The Supreme Court of Mexico ruled that the family code restricting marriage to opposite sex couples in the coastal state of Sinaloa is unconstitutional, according to the Washington Blade.
"The contested provisions are clearly discriminatory because the relationships in which homosexual couples engage can fit perfectly into the actual fundamentals of marriage and living together and raising a family," the court said in a written statement. "For all of those relevant effects, homosexual couples can find themselves in an equivalent situation to heterosexual couples, in such a way that their exclusion from both institutions is totally unjustified."
Mexican LGBT rights activists welcomed the news: "...[The ruling] creates conditions for the free exercise of sexuality within the framework of human rights," activist Ana Lidia Murillo Camacho told the Blade.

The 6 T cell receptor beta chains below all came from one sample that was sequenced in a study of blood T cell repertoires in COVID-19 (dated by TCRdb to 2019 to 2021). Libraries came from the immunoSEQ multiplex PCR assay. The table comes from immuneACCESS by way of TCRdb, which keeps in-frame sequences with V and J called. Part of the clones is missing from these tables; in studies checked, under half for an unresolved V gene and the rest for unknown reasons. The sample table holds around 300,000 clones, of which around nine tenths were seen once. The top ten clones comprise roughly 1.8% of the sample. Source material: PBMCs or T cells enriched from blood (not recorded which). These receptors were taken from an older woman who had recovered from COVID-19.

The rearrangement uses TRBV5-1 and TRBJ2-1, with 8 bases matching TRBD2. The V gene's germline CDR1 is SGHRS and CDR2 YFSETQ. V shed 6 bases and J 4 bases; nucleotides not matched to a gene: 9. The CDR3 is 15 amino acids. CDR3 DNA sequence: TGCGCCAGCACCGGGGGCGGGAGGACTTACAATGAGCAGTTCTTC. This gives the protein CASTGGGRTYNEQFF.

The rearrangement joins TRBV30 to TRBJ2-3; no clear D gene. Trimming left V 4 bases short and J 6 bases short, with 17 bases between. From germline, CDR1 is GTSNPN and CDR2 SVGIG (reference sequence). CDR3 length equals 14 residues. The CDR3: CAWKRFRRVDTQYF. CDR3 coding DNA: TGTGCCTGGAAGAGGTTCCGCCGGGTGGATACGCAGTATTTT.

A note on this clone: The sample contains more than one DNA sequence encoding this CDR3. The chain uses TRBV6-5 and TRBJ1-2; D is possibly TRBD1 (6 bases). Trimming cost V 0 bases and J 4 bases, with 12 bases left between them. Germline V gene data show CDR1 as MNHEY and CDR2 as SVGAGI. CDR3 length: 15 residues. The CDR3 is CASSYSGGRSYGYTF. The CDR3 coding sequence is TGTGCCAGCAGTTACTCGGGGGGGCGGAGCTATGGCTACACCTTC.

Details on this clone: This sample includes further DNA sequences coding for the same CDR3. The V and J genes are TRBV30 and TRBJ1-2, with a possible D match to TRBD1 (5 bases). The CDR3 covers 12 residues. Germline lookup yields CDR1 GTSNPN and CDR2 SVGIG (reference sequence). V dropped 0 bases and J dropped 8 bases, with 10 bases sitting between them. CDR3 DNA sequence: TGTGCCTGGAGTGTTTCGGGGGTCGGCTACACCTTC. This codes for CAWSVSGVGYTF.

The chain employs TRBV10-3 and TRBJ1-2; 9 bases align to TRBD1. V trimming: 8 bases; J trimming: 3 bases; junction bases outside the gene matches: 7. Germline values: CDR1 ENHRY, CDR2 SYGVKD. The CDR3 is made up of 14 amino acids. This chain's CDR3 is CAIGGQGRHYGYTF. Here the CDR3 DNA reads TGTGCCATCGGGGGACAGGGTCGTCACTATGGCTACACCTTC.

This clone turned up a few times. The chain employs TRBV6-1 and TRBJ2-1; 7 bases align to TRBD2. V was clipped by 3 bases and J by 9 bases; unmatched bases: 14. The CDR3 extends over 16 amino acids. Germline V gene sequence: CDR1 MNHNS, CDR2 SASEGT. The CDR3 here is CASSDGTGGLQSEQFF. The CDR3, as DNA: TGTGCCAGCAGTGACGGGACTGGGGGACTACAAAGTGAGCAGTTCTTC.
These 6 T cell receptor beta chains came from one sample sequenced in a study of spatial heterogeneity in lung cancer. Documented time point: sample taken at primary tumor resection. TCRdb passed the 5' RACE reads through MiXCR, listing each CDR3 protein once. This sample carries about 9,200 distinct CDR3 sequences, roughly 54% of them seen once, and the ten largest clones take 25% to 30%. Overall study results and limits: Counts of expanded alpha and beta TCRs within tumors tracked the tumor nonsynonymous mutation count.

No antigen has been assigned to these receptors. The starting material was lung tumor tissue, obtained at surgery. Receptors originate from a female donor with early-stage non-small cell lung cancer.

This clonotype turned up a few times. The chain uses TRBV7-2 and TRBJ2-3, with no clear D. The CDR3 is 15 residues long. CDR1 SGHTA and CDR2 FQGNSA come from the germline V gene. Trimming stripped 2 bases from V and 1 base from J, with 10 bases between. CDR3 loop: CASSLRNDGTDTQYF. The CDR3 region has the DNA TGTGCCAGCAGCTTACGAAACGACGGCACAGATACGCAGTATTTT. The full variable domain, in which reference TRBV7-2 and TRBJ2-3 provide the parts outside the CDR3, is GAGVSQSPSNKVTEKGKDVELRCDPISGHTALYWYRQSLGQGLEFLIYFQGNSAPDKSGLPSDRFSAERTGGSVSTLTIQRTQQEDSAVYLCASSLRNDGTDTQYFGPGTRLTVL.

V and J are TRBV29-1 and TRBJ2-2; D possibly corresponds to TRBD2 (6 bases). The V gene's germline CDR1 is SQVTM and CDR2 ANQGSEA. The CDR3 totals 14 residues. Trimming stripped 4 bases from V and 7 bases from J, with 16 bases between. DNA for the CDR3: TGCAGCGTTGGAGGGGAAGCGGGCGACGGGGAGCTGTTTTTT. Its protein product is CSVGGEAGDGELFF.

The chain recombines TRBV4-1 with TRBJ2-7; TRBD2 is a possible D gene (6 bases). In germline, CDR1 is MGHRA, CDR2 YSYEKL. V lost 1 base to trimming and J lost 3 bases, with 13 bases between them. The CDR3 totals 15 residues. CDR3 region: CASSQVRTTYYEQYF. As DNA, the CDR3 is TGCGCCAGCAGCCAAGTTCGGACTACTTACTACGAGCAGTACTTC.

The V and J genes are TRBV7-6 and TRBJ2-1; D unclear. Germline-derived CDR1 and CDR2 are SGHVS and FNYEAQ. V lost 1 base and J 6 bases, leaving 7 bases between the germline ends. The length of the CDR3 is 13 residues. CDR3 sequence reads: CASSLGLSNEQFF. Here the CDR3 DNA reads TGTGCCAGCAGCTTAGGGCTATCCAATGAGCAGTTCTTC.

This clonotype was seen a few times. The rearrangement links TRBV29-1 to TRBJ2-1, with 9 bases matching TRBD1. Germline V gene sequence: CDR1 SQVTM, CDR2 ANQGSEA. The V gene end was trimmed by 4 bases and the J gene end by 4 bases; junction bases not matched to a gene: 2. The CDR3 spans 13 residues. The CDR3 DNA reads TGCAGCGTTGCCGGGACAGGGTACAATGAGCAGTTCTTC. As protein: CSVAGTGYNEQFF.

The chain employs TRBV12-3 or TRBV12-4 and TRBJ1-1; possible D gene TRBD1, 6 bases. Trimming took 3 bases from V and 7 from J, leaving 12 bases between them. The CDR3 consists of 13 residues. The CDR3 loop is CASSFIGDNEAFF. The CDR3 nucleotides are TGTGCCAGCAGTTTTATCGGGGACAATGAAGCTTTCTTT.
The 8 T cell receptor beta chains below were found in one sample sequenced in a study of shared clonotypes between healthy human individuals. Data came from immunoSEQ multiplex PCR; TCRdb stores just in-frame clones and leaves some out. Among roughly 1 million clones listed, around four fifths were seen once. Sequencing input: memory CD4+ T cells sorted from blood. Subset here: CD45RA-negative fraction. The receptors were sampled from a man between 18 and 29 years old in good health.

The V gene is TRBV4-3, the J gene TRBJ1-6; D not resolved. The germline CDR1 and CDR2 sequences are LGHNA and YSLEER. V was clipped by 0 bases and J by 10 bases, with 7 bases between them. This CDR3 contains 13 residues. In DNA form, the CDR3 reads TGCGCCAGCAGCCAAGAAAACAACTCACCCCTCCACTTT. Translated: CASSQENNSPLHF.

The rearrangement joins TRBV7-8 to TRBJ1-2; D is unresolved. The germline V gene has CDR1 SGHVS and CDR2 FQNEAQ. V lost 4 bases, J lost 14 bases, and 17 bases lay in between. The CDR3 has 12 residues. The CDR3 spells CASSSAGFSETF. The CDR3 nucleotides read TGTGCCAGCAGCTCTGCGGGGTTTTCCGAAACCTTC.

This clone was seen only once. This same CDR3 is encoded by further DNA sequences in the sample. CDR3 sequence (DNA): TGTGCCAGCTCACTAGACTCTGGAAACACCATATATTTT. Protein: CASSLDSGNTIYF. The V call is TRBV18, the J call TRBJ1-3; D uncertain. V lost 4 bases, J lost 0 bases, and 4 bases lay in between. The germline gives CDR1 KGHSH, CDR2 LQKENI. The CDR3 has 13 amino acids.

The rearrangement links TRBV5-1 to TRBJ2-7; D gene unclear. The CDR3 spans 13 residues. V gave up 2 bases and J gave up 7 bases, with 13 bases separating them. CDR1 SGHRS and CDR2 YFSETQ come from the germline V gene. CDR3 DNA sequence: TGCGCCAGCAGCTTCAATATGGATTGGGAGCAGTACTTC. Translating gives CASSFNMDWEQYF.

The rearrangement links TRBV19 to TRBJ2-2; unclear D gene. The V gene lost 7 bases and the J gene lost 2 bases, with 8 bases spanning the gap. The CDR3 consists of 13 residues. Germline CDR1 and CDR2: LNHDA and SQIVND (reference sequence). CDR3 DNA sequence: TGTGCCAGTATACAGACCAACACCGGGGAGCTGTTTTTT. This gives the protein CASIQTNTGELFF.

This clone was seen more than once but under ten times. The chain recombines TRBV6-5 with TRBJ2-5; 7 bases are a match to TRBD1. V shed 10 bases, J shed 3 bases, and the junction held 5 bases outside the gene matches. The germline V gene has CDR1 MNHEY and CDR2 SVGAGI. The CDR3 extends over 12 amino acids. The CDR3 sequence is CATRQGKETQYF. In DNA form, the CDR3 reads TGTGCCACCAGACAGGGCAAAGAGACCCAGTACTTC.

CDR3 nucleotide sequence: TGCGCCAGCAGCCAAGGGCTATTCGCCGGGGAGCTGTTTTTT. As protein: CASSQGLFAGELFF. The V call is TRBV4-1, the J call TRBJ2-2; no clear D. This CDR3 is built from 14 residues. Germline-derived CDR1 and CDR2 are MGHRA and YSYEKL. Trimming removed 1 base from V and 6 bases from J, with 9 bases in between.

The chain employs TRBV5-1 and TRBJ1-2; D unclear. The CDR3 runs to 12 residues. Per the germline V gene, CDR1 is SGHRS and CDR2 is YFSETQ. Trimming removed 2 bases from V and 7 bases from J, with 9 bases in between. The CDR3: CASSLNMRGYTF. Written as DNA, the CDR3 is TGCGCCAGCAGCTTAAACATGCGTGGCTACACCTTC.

Murrillo further said that, with the ruling in favor of marriage equality, the court has sent "...a message that reminds society and its institutions to strive for a democratic state with human rights."
Mexican couples of all gender configurations have been able to marry in the country's capital of Mexico City for half a decade. Last year, the state of Coahuila state also got marriage equality.
According to one sources cited by The Blade, peculiarities of Mexico's federal judicial system means the decision is just one part of a puzzle that requires another 140 rulings -- five from each of the country's remaining 28 states with marriage bans -- to make marriage equality nationwide.